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How To: Acceptance Volume vs. Tank Volume

Tank Volume: The overall volume of the tank, including air and water.

Acceptance Volume: The amount of water inside the tank.

Maximum Acceptance Volume: The maximum amount of fluid inside the tank before stretching the bladder/diaphragm.

Acceptance Factor: The percentage of of tank volume storing fluid, expressed as a decimal.

Drawdown Volume: The amount of water that is drawn out from a starting tank pressure down to the minimum pressure.

A tank’s drawdown volume is the amount of water that is stored between a high and low pressure, which is usually determined by a pump switch.  In real-world plumbing systems, the tank should not start at the maximum pressure and the air cushion pressure should not fall to zero.

The volume of water in a tank, called the acceptance volume, is sometimes expressed as a decimal or percentage against overall tank volume, called an acceptance factor. However, the tank should be charged on the tank’s air side to the minimum pressure needed within the system and filled to the maximum pressure in water required to adjust the tank’s pressure correctly. (pressure in the tank should be set accordingly: 10% below pump cut-in pressure (hydropneumatics); equal to pressure reducing valve pressure (hydronic), equal to line pressure (thermal – domestic water heater protection). As a standard, Wessels Company offers tanks pre-charged to 40 PSI, which can easily be adjusted and reduced in the field to fit the pressure needed within the system.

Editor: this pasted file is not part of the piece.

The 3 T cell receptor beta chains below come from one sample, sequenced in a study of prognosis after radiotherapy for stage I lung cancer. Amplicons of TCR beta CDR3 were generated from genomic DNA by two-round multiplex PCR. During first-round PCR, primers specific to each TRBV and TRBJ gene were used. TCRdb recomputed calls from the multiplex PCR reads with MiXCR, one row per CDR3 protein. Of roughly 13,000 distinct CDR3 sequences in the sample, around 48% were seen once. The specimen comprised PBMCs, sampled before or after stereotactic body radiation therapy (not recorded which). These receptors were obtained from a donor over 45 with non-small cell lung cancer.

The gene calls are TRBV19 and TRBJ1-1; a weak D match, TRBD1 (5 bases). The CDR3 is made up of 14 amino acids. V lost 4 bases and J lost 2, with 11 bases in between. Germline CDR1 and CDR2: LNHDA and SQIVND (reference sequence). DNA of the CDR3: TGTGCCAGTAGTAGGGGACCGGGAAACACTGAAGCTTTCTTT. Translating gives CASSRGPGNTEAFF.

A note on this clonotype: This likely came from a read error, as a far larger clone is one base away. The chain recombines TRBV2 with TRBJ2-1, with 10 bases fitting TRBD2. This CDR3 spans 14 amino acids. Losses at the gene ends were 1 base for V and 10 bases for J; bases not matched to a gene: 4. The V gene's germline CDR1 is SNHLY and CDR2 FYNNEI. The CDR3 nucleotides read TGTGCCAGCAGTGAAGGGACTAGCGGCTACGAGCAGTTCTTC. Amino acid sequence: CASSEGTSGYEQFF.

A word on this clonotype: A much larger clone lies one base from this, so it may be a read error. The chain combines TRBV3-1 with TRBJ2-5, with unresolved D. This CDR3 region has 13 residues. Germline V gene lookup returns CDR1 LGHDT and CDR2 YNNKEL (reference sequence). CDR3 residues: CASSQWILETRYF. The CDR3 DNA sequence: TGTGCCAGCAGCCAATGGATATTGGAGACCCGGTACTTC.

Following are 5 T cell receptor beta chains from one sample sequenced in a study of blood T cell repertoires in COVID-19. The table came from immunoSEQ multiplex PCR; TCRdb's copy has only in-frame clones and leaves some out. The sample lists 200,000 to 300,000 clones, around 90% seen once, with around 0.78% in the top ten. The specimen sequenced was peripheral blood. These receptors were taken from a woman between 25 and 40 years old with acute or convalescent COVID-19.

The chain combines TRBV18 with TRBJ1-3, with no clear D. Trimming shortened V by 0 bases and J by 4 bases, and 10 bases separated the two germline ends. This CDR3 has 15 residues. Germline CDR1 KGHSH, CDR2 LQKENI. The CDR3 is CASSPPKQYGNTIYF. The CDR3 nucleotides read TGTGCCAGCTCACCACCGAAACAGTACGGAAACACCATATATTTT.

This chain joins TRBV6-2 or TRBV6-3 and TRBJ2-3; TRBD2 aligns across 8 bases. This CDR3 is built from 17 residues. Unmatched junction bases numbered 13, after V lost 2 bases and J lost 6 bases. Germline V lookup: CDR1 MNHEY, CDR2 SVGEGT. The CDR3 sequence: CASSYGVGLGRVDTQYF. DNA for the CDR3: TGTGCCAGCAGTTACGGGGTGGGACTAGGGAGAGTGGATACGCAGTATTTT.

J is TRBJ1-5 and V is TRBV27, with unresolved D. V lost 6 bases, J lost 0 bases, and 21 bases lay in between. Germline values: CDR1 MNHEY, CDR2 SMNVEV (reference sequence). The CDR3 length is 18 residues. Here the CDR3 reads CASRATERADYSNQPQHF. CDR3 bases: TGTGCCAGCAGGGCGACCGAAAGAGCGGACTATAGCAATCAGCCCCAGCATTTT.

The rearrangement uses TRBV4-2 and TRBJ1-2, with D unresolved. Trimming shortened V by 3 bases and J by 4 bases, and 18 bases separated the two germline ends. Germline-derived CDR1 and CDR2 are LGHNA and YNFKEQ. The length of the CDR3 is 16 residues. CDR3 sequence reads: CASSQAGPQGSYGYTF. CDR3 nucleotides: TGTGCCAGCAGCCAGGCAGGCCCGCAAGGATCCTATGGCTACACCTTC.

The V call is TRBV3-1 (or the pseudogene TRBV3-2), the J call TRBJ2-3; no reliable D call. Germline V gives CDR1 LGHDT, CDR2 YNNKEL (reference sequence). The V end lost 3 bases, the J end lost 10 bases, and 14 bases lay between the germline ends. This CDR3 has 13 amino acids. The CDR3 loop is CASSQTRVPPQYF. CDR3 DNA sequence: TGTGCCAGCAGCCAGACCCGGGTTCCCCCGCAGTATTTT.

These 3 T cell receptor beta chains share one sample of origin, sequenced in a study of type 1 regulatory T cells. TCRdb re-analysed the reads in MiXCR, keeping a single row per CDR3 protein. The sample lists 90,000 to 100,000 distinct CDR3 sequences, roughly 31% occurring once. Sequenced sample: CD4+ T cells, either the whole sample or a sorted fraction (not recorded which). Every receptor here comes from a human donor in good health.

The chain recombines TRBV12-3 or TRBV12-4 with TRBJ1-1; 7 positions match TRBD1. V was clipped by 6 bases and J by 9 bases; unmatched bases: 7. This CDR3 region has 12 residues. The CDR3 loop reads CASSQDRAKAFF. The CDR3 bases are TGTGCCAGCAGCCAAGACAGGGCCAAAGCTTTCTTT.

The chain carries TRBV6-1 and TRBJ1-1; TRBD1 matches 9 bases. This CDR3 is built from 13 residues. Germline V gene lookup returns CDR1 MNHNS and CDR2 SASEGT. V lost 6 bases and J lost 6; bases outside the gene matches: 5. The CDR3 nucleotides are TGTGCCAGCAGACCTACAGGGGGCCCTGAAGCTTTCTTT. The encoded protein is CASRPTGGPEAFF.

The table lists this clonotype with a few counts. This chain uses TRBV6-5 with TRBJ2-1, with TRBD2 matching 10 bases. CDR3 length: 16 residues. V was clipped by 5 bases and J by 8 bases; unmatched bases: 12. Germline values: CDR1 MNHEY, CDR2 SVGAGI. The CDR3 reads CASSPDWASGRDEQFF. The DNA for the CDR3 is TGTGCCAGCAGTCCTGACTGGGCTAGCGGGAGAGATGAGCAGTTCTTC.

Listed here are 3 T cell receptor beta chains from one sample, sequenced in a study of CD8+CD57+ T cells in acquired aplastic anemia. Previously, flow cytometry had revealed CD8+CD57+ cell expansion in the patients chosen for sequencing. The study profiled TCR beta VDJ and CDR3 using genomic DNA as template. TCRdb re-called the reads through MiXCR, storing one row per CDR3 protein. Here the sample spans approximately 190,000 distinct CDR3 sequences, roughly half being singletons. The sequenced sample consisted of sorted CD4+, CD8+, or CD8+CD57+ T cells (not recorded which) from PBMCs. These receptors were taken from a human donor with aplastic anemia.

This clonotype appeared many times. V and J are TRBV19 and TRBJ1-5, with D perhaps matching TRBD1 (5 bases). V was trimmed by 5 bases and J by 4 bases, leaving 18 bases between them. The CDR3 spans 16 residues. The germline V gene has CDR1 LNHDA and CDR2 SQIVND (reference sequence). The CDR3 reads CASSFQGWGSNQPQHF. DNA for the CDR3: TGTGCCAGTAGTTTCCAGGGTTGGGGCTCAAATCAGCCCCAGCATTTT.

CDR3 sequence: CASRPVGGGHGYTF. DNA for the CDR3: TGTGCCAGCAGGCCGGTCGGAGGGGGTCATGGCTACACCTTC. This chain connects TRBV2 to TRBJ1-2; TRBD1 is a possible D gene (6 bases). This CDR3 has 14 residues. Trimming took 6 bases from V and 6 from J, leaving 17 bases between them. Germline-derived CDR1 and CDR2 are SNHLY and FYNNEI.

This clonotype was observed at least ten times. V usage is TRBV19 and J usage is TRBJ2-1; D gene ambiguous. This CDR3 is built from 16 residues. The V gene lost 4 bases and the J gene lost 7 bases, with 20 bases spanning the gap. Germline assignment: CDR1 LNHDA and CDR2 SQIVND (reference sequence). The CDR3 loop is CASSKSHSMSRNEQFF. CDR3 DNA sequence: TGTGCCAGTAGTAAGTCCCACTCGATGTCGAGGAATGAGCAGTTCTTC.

All replaceable bladder tanks Wessels offers are considered a full volume acceptance tanks, since the bladder inside can fully expand within the tank, allowing all the available space inside the tank to be used.  Fixed-diaphragm tanks are not full acceptance tanks because the diaphragm is confined to only a portion of the tank.

You can tell if a tank is a full acceptance tank by looking at its chart either online, on the submittal, or in the literature for each style of tank.  If the chart says tank volume, that means the usable volume inside the tank is the total volume of the tank.  For example, in a Wessels Company NLA series tank, the total volume of the tank is also the number of gallons the tank can hold, making the tank a full acceptance volume tank. A fixed-diaphragm tank like the NTA, however, lists both the tank volume and the maximum acceptance volume.

If you have more questions about tank volume and Wessels products, feel free to reach out by chatting with us in the chat window at the bottom right of our website, by emailing us at, or by calling our offices at 317-888-9800.